|... .. opinion|
Olive branch an illusion
On the surface, Taiwan "president" Chen Shui-bian's offer of "peaceful and stable interaction" with the mainland appears to be an olive branch that is difficult to resist.
Under a "principle of peace," the island's chief executive has proposed the two sides of the Taiwan Straits swap envoys, establish a demilitarized zone, recognize each other's "jurisdiction," refrain from interfering in each other's "foreign affairs" and adopt concrete measures to avoid military conflicts.
"President" Chen's latest "peace" overture indeed appears to contain all the ingredients of goodwill, and turning down such a beautifully packaged gift could easily be construed as turning a deaf ear to a plea for peace.
But Chen is an expert at making things appear to be what they are not. And this prescription is far from what it looks like at first glance.
Not that "president" Chen does not want peace, despite his recent bragging of a "holy war" against the mainland.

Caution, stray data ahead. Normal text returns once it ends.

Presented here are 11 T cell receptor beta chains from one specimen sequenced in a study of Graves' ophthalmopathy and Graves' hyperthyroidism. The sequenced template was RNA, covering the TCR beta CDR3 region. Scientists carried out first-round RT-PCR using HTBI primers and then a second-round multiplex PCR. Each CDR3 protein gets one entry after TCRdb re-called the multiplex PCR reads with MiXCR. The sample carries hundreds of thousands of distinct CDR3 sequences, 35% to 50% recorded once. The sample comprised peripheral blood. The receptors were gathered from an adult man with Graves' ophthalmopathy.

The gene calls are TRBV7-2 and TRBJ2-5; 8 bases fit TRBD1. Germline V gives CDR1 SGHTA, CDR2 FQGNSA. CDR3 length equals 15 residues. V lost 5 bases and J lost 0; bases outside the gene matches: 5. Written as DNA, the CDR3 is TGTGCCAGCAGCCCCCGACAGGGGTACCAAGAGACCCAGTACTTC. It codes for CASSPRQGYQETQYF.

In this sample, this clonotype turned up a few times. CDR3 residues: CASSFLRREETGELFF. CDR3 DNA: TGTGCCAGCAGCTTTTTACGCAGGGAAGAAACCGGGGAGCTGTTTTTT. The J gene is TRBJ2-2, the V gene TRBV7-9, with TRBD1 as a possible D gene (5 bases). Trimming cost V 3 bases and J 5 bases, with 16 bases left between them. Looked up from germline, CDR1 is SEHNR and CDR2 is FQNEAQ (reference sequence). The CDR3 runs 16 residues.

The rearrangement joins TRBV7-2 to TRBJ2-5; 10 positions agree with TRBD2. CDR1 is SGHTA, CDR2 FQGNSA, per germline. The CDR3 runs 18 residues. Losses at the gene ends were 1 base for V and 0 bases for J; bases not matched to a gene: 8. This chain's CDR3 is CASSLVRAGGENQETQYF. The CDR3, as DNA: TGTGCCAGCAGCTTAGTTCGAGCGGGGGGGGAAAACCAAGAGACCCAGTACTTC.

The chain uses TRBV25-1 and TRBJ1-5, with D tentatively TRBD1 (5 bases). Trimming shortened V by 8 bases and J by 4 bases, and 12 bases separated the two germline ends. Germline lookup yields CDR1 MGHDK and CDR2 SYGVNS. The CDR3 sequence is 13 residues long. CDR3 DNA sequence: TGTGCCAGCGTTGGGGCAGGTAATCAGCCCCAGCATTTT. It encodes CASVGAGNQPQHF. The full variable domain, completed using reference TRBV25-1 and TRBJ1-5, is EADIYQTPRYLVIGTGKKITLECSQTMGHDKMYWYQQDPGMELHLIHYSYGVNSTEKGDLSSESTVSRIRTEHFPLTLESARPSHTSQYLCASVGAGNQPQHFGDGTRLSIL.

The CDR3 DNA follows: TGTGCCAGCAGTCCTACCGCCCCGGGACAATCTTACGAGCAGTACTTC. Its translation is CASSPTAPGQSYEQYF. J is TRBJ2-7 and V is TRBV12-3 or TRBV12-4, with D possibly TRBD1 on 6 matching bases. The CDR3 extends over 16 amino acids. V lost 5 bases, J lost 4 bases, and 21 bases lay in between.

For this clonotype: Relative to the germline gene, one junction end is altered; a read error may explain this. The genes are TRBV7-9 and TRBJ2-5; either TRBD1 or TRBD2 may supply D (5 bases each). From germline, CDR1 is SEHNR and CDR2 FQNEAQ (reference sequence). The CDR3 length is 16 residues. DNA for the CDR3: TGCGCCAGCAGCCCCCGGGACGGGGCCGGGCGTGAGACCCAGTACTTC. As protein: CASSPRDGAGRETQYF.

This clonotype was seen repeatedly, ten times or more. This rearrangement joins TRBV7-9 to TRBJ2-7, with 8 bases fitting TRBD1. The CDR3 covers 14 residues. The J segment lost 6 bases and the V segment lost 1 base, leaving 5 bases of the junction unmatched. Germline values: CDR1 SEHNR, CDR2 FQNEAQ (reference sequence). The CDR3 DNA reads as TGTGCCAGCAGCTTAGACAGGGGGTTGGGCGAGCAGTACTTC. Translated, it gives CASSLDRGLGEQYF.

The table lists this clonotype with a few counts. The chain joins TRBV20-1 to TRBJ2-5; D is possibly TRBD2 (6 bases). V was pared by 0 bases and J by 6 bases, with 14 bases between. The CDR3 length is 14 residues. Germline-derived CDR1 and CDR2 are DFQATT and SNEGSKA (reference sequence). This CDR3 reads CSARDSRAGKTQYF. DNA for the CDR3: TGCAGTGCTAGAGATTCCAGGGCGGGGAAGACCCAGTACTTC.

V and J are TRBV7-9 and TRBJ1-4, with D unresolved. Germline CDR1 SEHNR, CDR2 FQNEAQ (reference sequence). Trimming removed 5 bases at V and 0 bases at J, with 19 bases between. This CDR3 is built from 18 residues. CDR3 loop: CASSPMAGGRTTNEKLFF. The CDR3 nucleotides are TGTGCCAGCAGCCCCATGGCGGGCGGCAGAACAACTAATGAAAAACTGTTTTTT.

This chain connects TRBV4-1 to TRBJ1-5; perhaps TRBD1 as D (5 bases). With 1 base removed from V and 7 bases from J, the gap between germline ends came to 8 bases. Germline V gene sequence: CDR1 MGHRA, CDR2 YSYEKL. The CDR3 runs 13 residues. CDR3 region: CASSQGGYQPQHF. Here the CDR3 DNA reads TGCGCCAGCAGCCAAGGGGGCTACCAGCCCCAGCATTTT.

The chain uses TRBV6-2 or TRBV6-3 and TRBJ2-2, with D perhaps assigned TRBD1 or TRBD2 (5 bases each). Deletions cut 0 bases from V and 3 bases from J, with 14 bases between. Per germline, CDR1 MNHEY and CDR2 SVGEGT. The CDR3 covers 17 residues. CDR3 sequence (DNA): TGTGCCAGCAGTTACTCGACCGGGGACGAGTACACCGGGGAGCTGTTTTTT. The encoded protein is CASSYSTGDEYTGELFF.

His current "peace" initiative shows he is eager to avoid conflict. But all his proposals boil down to the request that the mainland peacefully disarm itself and forsake its sovereignty over Taiwan, which is part of its territory. He understands too well that will never be acceptable to the Chinese mainland.
Chen has been frank in acknowledging the mainland's emphasis on one-China policy is a thorn in his side. He contends the mainland's insistence on one-China policy as a precondition has "frustrated and impeded" negotiations across the Straits.
Therefore, he suggests the two sides try to seek "space for consensus and compromise" on their fundamental standpoints and principles.
That is no different from an outright call for the mainland to acquiesce in, if not support, his plot to separate Taiwan from its motherland.
In case some might be ignorant of "president" Chen's agenda, he expressed in explicit terms that he would hold island-wide referendum in 2004, make a new "constitution" through referendum in 2006, and win "normal and complete statehood for Taiwan" in 2008.
By calling on the two sides to "resolve all disputes in a peaceful manner," Chen is setting a trap for the mainland.
Behind that high-sounding rhetoric is his fantasy to tie the mainland's hands so he can do whatever he wants.
(China Daily 02/05/2004 page6)
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